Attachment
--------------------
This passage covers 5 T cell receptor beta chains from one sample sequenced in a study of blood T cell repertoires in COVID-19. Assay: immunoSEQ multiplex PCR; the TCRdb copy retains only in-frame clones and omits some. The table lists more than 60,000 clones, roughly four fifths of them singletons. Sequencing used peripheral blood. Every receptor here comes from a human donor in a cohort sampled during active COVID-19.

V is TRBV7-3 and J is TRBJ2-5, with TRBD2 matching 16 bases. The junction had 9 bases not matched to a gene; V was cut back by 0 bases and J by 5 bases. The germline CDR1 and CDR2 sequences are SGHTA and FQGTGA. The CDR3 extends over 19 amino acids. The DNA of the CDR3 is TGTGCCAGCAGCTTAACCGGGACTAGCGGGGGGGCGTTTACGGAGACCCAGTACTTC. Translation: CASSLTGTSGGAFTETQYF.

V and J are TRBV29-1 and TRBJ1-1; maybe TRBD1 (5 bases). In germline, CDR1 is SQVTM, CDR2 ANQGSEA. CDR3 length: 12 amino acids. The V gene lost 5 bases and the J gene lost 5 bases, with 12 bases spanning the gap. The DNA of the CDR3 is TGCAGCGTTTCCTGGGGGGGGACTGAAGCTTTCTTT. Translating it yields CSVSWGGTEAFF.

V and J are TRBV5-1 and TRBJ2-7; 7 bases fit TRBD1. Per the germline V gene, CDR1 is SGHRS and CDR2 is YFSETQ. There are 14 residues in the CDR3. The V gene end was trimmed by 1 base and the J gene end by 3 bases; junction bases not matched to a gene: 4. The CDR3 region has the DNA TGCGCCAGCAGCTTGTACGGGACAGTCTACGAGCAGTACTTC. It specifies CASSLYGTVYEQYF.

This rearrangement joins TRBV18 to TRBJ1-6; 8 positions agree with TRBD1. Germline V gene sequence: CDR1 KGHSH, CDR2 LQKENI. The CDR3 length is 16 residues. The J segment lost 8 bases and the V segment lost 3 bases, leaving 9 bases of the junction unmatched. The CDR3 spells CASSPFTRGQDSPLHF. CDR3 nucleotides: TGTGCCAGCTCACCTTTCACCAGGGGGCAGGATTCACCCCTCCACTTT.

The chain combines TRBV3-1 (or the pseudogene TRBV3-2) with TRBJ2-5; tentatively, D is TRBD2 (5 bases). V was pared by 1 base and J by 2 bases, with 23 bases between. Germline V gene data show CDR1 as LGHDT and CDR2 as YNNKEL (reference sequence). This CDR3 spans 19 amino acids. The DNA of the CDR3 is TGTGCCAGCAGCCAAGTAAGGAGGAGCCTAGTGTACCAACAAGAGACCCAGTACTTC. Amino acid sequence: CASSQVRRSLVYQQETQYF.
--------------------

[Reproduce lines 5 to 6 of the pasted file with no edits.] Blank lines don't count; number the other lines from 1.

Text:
This rearrangement joins TRBV18 to TRBJ1-6; 8 positions agree with TRBD1. Germline V gene sequence: CDR1 KGHSH, CDR2 LQKENI. The CDR3 length is 16 residues. The J segment lost 8 bases and the V segment lost 3 bases, leaving 9 bases of the junction unmatched. The CDR3 spells CASSPFTRGQDSPLHF. CDR3 nucleotides: TGTGCCAGCTCACCTTTCACCAGGGGGCAGGATTCACCCCTCCACTTT.

The chain combines TRBV3-1 (or the pseudogene TRBV3-2) with TRBJ2-5; tentatively, D is TRBD2 (5 bases). V was pared by 1 base and J by 2 bases, with 23 bases between. Germline V gene data show CDR1 as LGHDT and CDR2 as YNNKEL (reference sequence). This CDR3 spans 19 amino acids. The DNA of the CDR3 is TGTGCCAGCAGCCAAGTAAGGAGGAGCCTAGTGTACCAACAAGAGACCCAGTACTTC. Amino acid sequence: CASSQVRRSLVYQQETQYF.